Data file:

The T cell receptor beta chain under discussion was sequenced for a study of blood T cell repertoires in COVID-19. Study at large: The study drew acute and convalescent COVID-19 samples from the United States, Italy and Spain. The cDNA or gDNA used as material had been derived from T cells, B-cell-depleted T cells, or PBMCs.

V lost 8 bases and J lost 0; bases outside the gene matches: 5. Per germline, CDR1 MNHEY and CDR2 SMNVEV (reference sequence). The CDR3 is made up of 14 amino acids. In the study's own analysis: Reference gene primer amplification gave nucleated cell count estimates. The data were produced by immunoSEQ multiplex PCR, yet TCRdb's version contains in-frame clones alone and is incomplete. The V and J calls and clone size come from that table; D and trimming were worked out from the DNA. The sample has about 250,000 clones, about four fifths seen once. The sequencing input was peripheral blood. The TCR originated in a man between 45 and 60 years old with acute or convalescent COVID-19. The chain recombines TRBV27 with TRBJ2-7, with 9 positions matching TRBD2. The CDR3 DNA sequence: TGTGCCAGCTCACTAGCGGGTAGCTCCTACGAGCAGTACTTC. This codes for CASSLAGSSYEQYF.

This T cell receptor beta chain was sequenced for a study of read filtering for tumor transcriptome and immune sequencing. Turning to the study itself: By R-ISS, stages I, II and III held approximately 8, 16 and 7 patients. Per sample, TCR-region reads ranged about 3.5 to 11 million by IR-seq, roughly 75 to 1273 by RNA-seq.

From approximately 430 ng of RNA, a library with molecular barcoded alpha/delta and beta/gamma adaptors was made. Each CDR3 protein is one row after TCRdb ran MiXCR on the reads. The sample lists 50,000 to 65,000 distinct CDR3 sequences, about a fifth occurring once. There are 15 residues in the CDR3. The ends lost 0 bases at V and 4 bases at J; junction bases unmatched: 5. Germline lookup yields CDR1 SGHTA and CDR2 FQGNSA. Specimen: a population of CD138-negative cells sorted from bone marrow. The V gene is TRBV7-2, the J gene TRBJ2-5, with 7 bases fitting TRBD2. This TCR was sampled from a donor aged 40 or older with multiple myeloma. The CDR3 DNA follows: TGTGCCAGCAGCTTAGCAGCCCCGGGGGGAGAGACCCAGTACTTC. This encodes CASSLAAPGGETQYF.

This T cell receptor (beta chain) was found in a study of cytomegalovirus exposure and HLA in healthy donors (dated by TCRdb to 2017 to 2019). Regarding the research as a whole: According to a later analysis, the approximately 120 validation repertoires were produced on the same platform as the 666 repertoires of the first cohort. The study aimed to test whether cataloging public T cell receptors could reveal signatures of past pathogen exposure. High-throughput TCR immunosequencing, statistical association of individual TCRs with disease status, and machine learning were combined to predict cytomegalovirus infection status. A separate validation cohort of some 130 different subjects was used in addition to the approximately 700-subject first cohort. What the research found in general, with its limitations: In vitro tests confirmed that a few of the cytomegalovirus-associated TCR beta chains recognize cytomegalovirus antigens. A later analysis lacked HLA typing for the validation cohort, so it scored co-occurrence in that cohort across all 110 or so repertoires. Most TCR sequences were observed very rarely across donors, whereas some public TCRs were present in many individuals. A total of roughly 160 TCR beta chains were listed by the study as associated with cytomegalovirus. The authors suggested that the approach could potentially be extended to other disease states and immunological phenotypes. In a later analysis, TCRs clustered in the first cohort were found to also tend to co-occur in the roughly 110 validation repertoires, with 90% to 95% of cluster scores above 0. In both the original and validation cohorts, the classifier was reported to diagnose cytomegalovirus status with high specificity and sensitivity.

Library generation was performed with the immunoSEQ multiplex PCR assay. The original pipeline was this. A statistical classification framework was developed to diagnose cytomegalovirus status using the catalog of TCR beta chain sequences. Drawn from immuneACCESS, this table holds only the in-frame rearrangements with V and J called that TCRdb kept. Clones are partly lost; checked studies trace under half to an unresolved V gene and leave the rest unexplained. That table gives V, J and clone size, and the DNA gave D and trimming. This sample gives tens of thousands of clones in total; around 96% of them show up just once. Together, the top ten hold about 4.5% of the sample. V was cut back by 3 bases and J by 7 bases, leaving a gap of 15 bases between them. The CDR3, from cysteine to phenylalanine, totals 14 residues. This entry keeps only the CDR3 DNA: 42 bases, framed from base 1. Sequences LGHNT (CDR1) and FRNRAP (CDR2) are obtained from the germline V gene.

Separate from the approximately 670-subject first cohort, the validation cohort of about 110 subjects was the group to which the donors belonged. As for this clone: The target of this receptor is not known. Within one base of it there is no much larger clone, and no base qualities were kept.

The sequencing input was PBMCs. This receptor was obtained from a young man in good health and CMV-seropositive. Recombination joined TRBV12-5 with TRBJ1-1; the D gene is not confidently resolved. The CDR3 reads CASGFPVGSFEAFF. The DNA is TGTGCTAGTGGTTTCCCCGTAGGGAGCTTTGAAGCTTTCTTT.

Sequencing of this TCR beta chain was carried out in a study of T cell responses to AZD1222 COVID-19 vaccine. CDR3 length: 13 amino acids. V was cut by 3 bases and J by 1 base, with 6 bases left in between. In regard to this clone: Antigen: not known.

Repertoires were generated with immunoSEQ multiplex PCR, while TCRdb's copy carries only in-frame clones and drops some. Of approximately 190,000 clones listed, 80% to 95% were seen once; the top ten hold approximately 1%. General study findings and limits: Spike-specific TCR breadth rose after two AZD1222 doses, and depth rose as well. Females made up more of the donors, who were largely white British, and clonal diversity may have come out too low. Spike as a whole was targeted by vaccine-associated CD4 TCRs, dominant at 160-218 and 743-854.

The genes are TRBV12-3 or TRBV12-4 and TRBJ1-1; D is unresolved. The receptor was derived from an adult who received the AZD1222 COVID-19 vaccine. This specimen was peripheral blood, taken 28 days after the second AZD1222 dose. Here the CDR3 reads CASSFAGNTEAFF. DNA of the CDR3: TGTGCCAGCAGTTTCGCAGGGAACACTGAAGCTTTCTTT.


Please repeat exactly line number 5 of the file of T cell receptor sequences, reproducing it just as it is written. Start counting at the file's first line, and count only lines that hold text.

This T cell receptor (beta chain) was found in a study of cytomegalovirus exposure and HLA in healthy donors (dated by TCRdb to 2017 to 2019). Regarding the research as a whole: According to a later analysis, the approximately 120 validation repertoires were produced on the same platform as the 666 repertoires of the first cohort. The study aimed to test whether cataloging public T cell receptors could reveal signatures of past pathogen exposure. High-throughput TCR immunosequencing, statistical association of individual TCRs with disease status, and machine learning were combined to predict cytomegalovirus infection status. A separate validation cohort of some 130 different subjects was used in addition to the approximately 700-subject first cohort. What the research found in general, with its limitations: In vitro tests confirmed that a few of the cytomegalovirus-associated TCR beta chains recognize cytomegalovirus antigens. A later analysis lacked HLA typing for the validation cohort, so it scored co-occurrence in that cohort across all 110 or so repertoires. Most TCR sequences were observed very rarely across donors, whereas some public TCRs were present in many individuals. A total of roughly 160 TCR beta chains were listed by the study as associated with cytomegalovirus. The authors suggested that the approach could potentially be extended to other disease states and immunological phenotypes. In a later analysis, TCRs clustered in the first cohort were found to also tend to co-occur in the roughly 110 validation repertoires, with 90% to 95% of cluster scores above 0. In both the original and validation cohorts, the classifier was reported to diagnose cytomegalovirus status with high specificity and sensitivity.